I was once amusingly characterized as mistaking the acquisition of learning tools for actual learning. In fact, it almost seemed like a fair point at the time. However, I’ve noticed that my toolbox is becoming ever more lightweight as time goes on.
I started with a few textbooks and reference books, most of which I no longer use. Also, at one point near the beginning, I had sixteen apps on my iPhone relating to Japanese study. Now I use three. As for websites, the sites I use have also gotten fewer in number, as have the blogs I read. It’s like an apprentice woodworker, who might start with a dozen planes in his toolbox but eventually finds he never uses ten of them.
All that notwithstanding, I don’t think there were any mistakes in that approach. Some of these tools, like the excellent Human Japanese app (an introductory text with quizzes and games), were only useful at certain times. When they were useful, I got a great deal of use out of them, but they have been outgrown. Others had duplicate functionality, or near to it – and how would I know which I liked had I not tried both? I don’t think language learners should ever be concerned about getting too many resources, too many tools. You don’t know what will click with you until you try it, so if it looks even remotely useful, by all means acquire it and give it a go. If it wasn’t right for you, there’s an easy way to tell – it’ll collect dust. And if it was, it just might become indispensable, at least for a while.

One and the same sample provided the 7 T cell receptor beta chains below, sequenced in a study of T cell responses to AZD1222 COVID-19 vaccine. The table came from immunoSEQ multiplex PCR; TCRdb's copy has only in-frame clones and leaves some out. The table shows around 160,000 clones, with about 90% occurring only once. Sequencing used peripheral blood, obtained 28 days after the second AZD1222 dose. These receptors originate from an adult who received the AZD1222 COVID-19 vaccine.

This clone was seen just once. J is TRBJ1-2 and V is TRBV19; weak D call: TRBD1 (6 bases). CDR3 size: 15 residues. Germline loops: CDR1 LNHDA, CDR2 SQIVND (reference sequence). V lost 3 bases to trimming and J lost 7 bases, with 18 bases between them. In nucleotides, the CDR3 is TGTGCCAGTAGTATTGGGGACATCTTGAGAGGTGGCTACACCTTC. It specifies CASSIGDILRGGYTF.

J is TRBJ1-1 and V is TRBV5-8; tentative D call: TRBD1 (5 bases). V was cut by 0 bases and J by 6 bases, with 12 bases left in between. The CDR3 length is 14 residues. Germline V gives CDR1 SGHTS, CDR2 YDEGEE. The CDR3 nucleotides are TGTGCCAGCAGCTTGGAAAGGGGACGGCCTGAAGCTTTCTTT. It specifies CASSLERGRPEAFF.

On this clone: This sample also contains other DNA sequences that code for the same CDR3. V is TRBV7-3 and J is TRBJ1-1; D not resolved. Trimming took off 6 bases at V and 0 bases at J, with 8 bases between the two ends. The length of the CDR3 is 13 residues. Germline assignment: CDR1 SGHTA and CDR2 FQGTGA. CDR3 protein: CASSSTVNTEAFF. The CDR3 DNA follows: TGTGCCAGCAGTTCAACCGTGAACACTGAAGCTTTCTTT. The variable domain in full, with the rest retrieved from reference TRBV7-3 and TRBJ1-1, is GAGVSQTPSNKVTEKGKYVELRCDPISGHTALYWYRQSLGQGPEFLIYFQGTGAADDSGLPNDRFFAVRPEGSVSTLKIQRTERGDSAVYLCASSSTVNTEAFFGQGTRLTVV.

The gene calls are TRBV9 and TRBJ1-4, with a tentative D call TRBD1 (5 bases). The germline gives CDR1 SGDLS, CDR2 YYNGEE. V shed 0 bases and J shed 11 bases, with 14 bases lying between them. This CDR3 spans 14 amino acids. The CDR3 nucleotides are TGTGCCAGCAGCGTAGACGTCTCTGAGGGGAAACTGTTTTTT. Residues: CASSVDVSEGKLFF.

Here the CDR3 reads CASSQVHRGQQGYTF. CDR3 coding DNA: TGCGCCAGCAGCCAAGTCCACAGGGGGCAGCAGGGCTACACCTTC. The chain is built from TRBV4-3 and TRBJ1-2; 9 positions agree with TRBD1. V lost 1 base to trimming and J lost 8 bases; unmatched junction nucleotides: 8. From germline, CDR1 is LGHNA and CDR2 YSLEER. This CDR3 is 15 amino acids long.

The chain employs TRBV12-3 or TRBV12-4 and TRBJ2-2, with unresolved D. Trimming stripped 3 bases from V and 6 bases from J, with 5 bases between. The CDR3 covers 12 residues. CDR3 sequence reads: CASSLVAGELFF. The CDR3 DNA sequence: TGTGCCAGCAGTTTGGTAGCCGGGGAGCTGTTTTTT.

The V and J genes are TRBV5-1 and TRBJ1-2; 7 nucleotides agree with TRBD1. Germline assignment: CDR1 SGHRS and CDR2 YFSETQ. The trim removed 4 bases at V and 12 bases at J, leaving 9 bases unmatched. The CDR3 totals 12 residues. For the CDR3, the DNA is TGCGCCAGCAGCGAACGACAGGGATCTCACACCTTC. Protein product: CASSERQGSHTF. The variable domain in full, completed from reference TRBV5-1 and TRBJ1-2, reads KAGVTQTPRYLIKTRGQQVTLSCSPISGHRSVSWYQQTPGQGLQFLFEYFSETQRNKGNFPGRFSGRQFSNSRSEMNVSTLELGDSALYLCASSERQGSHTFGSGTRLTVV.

I think towards the end of one’s language learning curve all you’d need would be something to read, something to review, and a dictionary. And once the language is mastered, you’d have your library and nothing else.